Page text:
On August 1, our 2023-2024 class of orthopaedic surgery fellows started across our nine subspecialties.
Nearly 14 years ago, Bassem Elhassan, MD—co-chief of the Massachusetts General Hospital Shoulder Service, within the Department of Orthopaedic Surgery, and director of the shoulder surgery fellowship—and his former colleagues at the Mayo Clinic were stumped as to how to treat a certain group of patients with major damage of the nerves, with or without bony and soft tissue loss, in the shoulder, elbow and hand. With no other options to mitigate this issue, Elhassan pioneered several procedures to increase function and reduce pain in these patients, who in certain cases were typically told their only options would be to live with a non-functional arm or sometimes amputation.
Q: What makes your work unique?
A: After hard work in the anatomic and biomechanical labs, I have been able to design at least 20 novel procedures that have never been done before elsewhere, on the shoulder, elbow and hand. These procedures were able to help patients who have paralyzed muscles which could happen from birth injury, or trauma or after certain surgeries like a shoulder replacement. Historically, there were not any options for these patients. However, with these procedures we were able to help many patients that were told there was no way to restore more mobility and function.
Q: What are these procedures?
A: For the joint to function it requires functional muscles around it. Some of these procedures entail taking one muscle from another area to replace the deficient or paralyzed muscle. For example, the lower trapezius can be used to reconstruct the rotator cuff, and pectoralis major muscle can be used to reconstruct a paralyzed deltoid. Most times the muscle transfer is performed locally without taking it completely out of place. Although this does not restore patients’ function and mobility completely, it improves the function enough that most patients are very happy with their outcome. For patients who have no function in their upper extremity, a little is a lot.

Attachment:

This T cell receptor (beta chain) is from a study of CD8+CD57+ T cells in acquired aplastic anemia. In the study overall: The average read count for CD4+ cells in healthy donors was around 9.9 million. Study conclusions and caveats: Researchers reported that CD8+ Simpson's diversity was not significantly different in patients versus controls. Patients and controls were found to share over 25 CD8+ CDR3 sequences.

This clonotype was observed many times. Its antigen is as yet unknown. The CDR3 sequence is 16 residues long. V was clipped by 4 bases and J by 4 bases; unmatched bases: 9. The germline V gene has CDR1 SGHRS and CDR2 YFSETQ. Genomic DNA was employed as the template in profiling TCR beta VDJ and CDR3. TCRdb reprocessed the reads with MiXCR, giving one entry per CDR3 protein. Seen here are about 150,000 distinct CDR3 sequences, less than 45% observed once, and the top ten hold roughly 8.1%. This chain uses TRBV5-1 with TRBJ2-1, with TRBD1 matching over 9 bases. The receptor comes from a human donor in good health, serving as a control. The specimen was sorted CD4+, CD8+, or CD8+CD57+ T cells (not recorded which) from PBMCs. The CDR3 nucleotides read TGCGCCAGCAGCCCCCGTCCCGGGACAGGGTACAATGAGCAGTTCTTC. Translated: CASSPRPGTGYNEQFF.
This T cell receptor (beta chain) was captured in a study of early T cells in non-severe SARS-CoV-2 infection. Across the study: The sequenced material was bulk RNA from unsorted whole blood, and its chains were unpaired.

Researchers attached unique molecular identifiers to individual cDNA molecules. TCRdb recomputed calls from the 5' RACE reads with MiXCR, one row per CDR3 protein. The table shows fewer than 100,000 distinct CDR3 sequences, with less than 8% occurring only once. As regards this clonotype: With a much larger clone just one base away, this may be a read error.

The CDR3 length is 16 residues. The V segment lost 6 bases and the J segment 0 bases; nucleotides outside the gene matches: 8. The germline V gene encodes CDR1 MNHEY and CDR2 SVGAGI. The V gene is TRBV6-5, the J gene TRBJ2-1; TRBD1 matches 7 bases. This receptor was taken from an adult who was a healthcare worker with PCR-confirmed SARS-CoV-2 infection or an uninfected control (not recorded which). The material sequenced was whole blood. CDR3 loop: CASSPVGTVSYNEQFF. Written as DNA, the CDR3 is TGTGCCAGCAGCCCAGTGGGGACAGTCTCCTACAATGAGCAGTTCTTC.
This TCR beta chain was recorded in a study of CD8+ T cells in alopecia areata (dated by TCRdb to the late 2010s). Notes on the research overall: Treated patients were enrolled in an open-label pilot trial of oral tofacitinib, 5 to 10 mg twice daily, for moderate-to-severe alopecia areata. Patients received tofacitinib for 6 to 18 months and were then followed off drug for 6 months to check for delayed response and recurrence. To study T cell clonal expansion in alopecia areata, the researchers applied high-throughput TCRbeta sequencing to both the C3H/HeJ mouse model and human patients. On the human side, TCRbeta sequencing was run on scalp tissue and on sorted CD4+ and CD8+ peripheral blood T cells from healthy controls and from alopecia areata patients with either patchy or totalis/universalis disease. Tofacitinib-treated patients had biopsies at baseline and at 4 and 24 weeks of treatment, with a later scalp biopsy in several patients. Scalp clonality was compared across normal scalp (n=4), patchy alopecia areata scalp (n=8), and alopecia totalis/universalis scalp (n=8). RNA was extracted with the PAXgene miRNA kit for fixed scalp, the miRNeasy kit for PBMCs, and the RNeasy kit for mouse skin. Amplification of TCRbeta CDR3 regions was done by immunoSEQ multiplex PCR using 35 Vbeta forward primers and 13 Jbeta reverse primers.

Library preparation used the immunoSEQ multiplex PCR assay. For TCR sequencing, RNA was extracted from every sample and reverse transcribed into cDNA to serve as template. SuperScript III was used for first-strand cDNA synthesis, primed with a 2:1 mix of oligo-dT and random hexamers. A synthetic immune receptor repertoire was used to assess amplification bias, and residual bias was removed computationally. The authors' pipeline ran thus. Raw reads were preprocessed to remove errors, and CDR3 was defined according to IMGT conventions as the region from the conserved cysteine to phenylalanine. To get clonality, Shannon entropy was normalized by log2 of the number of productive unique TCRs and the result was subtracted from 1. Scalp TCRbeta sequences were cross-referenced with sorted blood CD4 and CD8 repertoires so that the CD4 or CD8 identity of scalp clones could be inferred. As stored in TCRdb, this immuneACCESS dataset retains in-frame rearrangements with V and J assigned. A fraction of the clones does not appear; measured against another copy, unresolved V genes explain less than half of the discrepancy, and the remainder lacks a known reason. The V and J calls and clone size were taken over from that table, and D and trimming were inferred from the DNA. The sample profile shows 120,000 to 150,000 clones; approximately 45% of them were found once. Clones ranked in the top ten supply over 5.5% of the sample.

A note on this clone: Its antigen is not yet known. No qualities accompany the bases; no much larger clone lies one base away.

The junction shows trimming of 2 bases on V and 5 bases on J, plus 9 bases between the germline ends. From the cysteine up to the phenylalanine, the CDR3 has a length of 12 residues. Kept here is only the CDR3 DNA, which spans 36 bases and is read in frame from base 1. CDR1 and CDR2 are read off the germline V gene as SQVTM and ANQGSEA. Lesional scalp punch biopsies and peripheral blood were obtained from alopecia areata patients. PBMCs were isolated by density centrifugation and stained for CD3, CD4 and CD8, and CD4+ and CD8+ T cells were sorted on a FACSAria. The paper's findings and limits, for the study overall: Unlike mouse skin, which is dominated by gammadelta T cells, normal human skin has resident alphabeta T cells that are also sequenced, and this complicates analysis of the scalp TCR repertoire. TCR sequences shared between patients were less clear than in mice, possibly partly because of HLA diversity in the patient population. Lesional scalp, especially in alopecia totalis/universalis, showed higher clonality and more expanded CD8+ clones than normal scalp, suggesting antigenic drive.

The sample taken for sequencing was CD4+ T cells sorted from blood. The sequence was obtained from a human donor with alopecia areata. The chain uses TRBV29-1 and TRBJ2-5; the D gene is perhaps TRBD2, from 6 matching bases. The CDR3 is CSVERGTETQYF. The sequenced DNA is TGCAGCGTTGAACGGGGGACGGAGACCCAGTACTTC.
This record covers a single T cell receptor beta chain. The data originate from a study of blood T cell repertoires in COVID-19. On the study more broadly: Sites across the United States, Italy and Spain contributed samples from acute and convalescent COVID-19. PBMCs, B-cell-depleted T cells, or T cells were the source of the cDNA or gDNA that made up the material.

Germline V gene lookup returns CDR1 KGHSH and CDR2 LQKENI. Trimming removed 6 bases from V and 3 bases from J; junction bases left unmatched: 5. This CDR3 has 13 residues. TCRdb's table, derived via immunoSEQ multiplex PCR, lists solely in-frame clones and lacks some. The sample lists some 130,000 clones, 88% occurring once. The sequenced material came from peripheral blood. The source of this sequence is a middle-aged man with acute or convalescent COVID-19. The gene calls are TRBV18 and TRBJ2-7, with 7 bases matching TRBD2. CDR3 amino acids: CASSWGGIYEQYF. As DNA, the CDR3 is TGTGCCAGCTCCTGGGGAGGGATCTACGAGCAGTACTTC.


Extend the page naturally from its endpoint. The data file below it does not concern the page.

Q: How did you develop this surgery?
A: Shortly after I started at the Mayo Clinic, a respected surgeon approached me and asked me if there was anything I could do to help patients with a paralyzed arm to restore shoulder motion. He mentioned that nerve surgeries have been helping the elbow but not as much the shoulder. So, I went to the lab and designed the first novel muscle transfer—the lower trapezius transfer—that could help with shoulder rotation. Of course, in addition to confirming its feasibility through an atomic feasibility study, we performed extensive biomechanical studies to confirm it would biomechanically restore the function of the lost muscle.
Q: What are your goals as you start here at Mass General?
A: Very sincerely, I am here to try to help more patients, and I am really hoping that what I was able to learn and develop over the years I will keep evolving to make sure the outcomes improve based on research. Other than relieving pain and enhancing quality of life for our patients, I want to restore hope to patients who, until the advent of these procedures, believed they would no longer regain function and pain relief.
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